When your cab driver starts giving you tips, it’s a sure sign that a market has become overheated. Have gold exchange traded funds (ETFs) reached that point?
Everybody knows that when the ordinary public get into a boom, the smart money gets out, says Brett Arends for The Wall Street Journal? To find out what’s going on in gold and who’s really doing the buying, Arends did a little digging:
- According to Financial Research Corp., a Boston firm, investors poured $7.4 billion into gold bullion ETFs through July. Most of the inflows went to SPDR Gold Shares (NYSEArca: GLD), but ETFS Physical Swiss Gold Shares (NYSEArca: SGOL) and iShares COMEX Gold (NYSEArca: IAU) also lured in a large amount of assets. [Gold ETFs Look for Next Move.]
- Most of the money came from big institutions like pension funds, hedge funds and mutual funds. According to State Street, these account for at least 45% of the investment in GLD these days.
- Individual members of the public probably accounted for only about half the new investment, or $3.7 billion. The public has also been buying gold coins and bars, about 45 metric tons of gold bars and coins in the first half of this year – which is less than they bought last year.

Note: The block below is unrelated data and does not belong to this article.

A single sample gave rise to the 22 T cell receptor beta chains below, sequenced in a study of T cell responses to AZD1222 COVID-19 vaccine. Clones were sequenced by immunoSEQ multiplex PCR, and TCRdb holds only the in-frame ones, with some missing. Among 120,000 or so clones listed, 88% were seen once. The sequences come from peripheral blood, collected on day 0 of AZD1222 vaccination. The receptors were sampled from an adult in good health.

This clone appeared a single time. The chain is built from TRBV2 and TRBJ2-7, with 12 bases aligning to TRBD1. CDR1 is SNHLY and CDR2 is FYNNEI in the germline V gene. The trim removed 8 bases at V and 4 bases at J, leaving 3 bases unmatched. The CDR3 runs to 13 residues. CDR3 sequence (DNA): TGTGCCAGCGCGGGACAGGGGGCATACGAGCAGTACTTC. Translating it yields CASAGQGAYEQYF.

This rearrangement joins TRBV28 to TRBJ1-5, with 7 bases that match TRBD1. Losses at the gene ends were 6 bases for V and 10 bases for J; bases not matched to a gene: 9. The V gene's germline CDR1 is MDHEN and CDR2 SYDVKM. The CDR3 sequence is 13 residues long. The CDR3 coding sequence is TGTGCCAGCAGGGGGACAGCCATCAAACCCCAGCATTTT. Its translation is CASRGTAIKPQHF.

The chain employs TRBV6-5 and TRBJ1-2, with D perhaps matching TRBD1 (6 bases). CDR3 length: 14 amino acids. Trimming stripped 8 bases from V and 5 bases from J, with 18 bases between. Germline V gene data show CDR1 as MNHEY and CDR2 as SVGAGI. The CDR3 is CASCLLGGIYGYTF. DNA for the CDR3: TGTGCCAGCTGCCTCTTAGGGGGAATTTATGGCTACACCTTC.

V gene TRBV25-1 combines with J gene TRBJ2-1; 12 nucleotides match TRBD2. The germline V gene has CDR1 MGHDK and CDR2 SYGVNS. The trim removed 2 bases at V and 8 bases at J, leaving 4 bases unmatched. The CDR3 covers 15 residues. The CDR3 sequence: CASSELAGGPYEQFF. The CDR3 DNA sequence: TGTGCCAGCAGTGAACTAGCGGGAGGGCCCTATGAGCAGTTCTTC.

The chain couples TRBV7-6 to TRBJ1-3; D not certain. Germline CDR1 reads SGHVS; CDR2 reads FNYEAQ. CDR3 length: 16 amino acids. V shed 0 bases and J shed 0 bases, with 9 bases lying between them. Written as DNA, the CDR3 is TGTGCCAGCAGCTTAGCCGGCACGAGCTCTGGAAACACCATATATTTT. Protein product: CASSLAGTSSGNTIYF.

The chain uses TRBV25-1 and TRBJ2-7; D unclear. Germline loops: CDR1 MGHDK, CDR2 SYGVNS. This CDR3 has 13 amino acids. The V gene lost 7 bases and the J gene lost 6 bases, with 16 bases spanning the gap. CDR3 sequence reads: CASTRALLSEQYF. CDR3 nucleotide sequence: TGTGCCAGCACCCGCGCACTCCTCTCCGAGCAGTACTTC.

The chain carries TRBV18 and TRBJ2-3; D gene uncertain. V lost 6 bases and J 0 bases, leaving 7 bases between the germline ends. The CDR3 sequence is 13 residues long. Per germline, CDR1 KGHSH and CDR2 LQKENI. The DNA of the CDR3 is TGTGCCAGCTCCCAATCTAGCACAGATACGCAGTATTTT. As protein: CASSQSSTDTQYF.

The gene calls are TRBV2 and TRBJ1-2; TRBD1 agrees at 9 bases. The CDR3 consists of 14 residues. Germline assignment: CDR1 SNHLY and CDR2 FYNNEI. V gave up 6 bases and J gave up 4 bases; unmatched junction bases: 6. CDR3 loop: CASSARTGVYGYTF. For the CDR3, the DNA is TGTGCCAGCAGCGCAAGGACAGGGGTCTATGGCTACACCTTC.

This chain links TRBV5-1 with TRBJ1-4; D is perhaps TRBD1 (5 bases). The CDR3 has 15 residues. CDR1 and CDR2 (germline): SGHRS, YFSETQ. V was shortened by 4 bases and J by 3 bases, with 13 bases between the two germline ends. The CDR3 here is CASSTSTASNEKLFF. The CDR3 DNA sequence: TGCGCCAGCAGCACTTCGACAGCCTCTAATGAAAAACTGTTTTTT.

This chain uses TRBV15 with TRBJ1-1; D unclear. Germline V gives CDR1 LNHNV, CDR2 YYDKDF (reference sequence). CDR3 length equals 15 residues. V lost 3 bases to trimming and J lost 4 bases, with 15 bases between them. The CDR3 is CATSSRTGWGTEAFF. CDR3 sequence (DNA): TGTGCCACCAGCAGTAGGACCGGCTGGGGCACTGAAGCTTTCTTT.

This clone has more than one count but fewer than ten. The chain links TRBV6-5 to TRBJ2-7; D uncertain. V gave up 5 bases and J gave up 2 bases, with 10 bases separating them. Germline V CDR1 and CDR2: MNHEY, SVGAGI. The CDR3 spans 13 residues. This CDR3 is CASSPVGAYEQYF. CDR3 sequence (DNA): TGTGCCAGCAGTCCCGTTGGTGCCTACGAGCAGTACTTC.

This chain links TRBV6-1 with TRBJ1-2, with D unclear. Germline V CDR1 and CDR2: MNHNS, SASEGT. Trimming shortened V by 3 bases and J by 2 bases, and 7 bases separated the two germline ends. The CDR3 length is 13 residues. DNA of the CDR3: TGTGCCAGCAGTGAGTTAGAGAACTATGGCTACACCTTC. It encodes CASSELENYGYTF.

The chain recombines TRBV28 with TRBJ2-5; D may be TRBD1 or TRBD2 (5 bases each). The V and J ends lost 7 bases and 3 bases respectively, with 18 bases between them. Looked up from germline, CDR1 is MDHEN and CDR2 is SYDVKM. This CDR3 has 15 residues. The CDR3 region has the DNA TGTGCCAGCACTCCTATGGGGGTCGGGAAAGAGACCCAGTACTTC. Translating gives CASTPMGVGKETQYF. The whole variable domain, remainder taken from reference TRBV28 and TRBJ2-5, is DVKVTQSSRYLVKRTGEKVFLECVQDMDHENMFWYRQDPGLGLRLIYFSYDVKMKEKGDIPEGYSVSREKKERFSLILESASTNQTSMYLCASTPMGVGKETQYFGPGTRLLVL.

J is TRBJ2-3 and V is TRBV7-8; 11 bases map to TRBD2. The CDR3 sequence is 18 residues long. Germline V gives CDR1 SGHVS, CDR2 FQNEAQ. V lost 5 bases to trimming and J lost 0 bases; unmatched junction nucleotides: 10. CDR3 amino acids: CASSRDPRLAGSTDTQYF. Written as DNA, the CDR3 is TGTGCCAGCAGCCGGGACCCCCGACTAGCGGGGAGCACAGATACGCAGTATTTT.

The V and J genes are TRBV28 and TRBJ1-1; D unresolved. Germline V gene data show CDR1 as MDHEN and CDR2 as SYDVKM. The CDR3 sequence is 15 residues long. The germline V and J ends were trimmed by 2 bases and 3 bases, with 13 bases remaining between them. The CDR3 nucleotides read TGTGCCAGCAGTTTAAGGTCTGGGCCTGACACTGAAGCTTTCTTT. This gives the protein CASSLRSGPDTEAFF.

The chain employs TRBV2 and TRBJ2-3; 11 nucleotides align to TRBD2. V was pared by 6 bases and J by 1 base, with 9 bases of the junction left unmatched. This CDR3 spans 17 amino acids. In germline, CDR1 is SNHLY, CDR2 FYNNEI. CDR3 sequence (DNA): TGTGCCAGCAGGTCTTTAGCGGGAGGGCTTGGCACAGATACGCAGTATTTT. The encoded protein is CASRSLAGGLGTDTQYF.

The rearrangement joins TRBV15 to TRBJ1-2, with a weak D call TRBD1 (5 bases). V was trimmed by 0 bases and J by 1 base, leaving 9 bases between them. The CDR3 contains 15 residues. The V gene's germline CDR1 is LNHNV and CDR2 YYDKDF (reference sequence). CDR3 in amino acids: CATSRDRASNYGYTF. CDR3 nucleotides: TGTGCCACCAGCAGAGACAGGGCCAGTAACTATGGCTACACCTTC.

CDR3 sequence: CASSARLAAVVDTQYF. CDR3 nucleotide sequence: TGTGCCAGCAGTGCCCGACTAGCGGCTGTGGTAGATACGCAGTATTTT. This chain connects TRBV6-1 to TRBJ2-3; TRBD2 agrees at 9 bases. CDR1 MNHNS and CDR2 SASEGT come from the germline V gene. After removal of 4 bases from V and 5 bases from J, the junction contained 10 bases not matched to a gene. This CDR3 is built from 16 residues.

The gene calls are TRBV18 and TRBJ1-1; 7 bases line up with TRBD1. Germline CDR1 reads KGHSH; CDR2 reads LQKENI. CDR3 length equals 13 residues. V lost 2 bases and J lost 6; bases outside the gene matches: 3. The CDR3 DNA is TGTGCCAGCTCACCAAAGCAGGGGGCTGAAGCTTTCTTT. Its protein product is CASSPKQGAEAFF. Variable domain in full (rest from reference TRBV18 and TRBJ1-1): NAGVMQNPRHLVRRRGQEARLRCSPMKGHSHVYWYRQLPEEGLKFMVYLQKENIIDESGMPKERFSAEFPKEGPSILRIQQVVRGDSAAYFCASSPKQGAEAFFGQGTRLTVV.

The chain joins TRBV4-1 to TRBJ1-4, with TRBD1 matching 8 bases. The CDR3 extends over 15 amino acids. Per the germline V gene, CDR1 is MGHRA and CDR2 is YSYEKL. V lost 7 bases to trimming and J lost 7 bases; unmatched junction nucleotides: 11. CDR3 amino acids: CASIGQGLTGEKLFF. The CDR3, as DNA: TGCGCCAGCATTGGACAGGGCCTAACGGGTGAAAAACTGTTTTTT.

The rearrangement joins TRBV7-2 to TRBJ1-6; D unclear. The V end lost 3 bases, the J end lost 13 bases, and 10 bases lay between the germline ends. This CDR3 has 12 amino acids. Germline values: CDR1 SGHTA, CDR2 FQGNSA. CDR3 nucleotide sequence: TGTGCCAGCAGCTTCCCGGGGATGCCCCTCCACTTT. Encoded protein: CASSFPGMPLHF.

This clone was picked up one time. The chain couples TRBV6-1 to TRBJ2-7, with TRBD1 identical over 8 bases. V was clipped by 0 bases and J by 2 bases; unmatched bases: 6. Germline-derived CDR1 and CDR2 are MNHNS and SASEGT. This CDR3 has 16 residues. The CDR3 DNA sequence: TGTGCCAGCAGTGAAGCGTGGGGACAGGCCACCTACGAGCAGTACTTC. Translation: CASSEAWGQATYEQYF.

Whether investors keep going for the gold is a question that seems to have divided the markets. According to Gold and Investment, BlackRock says even after gold has hit new highs last week, gold prices still have a way to go.
If you’re not convinced that gold has more power left behind it, consider several of the short ETFs and exchange traded notes (ETNs) that are available, including:
- ProShares UltraShort Gold (NYSEArca: GLL)
- PowerShares DB Gold Short ETN (NYSEArca: DGZ)
Tisha Guerrero contributed to this article.
The opinions and forecasts expressed herein are solely those of Tom Lydon, and may not actually come to pass. Information on this site should not be used or construed as an offer to sell, a solicitation of an offer to buy, or a recommendation for any product.